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Decas Cranberry Products grows baking line with cranberry orange product
Decas Cranberry Products has added Julienne Cranberry-Orange Cooking and Baking Cranberries to its line of Paradise Meadow Cooking and Baking products. The product will be available starting in September.
Each autumn, cranberry bogs across the South Shore turn a vibrant crimson, ushering in the annual harvest season. The tart little berries are native to New England. The earliest record of cranberry cultivation dates to 1816 when a man named Captain Henry Hall, of Dennis, noticed that the wild cranberries in his bogs grew better when sand blew over them. Captain Hall began transplanting his cranberry vines, fencing them in and spreading sand on them. This year marks the 200th anniversary of cranberry farming in Massachusetts.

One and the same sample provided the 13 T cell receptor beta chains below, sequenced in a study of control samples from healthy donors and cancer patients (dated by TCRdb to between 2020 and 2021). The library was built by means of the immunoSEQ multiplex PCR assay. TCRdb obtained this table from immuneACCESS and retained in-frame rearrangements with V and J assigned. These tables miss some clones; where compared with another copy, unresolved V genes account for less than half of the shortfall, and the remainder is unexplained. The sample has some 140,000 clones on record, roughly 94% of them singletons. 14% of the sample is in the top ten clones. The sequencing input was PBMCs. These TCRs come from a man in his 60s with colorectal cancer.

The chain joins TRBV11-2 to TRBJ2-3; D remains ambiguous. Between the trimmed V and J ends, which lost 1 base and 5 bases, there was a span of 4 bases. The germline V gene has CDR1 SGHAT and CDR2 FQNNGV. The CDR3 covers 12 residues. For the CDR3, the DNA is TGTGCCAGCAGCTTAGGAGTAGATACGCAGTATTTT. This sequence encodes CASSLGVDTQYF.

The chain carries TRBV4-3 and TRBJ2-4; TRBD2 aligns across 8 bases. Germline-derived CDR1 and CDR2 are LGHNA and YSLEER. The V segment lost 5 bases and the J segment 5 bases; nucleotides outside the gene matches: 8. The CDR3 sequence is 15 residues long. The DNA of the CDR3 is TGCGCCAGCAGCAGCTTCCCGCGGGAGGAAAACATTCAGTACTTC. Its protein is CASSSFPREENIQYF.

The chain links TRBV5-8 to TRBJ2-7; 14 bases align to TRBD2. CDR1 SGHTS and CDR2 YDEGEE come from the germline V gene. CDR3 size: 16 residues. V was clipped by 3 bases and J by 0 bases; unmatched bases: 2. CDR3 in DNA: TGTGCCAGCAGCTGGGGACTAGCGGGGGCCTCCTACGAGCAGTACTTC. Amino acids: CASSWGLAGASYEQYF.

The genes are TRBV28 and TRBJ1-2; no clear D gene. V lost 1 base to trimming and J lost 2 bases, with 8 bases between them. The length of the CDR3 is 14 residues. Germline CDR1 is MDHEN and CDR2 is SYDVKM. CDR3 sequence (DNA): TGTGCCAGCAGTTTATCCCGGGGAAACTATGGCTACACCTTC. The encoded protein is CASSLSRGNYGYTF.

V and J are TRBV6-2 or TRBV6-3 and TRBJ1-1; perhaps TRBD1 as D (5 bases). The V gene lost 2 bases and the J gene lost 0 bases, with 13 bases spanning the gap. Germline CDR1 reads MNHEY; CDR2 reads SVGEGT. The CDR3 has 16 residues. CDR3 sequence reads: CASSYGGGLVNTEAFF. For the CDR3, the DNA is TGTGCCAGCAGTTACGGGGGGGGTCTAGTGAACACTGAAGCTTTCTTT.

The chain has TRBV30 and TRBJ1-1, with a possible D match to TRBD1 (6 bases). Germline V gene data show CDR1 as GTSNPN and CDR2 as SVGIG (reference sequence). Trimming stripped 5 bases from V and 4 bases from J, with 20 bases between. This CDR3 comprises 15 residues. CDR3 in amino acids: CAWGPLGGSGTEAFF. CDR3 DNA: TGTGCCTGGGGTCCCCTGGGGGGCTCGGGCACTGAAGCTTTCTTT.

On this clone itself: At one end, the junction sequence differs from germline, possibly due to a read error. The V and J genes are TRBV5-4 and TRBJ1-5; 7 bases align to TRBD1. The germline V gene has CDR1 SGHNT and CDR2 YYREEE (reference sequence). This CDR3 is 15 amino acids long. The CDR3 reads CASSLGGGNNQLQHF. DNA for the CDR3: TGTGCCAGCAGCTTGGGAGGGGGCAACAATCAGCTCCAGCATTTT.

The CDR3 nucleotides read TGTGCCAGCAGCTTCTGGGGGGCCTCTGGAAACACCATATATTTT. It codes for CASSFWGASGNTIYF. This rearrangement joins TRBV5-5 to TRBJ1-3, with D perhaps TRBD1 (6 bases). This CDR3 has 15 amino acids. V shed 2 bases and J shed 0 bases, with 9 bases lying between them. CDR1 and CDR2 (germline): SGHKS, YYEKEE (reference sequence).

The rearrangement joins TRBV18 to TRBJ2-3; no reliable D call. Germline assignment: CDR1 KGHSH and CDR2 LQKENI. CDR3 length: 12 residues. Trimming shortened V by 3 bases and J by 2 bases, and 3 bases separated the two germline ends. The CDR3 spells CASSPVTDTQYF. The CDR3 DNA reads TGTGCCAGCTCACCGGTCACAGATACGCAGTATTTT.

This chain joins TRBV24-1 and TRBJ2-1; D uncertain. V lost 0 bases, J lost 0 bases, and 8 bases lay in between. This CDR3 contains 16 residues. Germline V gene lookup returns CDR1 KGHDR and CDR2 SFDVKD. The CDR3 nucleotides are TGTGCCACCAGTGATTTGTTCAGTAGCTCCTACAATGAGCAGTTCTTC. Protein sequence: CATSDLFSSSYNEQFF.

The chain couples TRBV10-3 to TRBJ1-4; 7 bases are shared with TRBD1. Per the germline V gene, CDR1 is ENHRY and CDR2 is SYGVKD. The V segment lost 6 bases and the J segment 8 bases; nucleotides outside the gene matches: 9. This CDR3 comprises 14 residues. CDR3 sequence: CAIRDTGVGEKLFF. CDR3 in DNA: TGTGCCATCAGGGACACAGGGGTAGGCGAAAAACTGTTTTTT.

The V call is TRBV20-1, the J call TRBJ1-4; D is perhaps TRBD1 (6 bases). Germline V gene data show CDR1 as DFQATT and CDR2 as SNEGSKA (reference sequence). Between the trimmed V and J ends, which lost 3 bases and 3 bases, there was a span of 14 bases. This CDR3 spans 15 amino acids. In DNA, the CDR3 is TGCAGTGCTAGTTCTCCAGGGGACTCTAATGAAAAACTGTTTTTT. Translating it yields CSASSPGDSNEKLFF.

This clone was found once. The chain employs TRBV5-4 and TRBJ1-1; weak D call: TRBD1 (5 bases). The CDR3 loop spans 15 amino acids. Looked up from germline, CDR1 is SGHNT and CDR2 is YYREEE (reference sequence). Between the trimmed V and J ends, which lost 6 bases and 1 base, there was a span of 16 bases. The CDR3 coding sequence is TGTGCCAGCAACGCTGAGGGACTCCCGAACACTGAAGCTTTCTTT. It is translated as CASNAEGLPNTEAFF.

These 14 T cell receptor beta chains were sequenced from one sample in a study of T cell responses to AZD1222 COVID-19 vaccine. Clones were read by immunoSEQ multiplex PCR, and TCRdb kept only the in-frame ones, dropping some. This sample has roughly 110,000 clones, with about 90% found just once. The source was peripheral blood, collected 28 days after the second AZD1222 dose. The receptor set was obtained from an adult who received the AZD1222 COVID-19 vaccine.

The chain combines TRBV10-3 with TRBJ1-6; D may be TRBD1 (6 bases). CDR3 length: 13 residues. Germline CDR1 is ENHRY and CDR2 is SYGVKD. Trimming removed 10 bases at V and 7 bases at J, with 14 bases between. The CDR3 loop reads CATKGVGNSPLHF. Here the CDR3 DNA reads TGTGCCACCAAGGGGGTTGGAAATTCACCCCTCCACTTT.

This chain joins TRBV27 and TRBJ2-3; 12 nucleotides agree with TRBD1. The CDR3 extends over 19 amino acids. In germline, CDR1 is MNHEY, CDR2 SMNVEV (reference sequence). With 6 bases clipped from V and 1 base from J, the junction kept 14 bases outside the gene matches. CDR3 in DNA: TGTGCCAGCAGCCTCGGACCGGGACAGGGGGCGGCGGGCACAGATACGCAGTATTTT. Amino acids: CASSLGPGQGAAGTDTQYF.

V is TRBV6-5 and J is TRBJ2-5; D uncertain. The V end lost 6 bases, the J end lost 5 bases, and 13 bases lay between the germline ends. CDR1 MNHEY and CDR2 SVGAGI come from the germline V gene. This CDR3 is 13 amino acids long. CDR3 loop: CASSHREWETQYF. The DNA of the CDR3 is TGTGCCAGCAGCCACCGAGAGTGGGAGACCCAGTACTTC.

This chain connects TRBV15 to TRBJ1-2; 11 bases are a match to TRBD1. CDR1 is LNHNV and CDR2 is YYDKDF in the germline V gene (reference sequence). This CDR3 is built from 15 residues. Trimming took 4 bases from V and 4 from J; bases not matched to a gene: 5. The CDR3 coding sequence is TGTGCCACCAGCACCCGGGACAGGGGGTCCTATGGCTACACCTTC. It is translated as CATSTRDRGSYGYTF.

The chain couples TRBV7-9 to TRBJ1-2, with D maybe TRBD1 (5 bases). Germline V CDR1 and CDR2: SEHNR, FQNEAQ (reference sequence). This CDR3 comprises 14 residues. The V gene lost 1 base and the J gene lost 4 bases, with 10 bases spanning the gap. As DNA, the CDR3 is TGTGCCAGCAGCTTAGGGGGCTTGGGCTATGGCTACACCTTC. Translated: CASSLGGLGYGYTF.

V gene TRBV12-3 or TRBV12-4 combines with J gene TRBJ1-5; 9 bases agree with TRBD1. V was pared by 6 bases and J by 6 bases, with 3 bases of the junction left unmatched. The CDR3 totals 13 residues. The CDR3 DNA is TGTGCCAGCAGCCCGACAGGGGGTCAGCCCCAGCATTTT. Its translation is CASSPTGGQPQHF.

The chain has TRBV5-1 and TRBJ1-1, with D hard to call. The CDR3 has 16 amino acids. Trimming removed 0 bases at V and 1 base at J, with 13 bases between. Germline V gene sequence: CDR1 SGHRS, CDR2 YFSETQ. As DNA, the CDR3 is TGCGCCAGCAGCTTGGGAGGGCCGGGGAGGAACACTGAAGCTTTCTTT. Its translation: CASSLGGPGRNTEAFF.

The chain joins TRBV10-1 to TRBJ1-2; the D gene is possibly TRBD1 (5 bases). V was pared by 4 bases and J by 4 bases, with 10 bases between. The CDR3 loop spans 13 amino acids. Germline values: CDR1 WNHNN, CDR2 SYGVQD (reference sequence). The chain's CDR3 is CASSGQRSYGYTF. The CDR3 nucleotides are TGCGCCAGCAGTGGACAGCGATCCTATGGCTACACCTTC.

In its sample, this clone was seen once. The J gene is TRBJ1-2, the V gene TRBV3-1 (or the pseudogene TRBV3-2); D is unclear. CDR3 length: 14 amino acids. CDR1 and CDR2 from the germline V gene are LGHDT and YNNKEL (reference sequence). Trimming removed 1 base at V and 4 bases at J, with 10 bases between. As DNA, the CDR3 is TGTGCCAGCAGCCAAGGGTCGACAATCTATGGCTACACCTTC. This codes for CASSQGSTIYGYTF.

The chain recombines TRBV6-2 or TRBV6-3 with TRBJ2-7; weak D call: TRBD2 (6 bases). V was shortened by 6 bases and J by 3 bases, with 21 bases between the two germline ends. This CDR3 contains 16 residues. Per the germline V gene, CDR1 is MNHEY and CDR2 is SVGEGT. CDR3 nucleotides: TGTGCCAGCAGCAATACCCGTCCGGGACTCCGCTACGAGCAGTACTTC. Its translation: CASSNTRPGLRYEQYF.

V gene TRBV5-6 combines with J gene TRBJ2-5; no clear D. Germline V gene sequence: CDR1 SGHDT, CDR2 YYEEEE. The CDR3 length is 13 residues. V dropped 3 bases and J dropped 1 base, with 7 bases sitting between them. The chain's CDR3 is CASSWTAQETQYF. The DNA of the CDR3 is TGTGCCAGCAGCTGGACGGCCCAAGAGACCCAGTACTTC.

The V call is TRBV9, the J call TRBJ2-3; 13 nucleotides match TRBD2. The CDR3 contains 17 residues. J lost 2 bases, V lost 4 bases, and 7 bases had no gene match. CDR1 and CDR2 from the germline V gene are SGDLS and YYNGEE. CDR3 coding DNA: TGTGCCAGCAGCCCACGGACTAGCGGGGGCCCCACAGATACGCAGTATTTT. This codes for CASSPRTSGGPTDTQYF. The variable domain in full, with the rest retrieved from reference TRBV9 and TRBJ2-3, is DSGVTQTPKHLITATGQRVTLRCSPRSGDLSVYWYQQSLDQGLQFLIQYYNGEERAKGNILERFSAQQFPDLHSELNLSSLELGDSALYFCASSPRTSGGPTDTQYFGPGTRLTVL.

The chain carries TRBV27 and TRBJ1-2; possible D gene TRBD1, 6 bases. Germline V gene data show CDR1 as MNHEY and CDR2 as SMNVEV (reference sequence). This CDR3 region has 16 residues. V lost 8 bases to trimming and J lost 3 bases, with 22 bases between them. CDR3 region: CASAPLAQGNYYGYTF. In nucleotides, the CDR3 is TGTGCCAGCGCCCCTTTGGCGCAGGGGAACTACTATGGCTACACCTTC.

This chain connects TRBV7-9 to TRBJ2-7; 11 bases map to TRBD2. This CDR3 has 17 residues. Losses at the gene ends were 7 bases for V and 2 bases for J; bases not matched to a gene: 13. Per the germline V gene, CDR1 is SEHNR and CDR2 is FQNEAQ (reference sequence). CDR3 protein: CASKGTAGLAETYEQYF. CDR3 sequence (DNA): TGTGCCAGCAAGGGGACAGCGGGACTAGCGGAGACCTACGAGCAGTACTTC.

Boston Magazine: Check Out the 13 Annual Cranberry Harvest Festival
There’s a reason cranberry sauce has been gracing Thanksgiving tables for so long. Cranberries have a rich history in the Bay State, dating beyond even the days of the Pilgrims. Native Americans prized the tangy, tart berry for its medicinal qualities and basic sustenance. Now, cranberry bogs in Massachusetts account for 30 percent of the global cranberry acreage and nearly 7,000 jobs locally. So it’s only fitting that there’s an entire weekend devoted to the celebration of Massachusetts’ state berry.
WCBV5: Main Streets and Back Roads: Cranberry Country
Massachusetts is the one of the country's largest commercial cranberry producers with more than 14,000 acres of working bogs, many of those on the Southeast Coast. And fall is one of the best times to explore this Cranberry Country. We’ll meet a second generation grower bringing innovation to the industry, drop in on a Wareham bed and breakfast with an interesting tie to Channel 5, and check out some local theatre. Plus, we visit the state’s only archeology museum, home to artifacts that go back 12,000 years. And we shop a country store that sold for 25 dollars in 1828, and is still run by the same family generations later.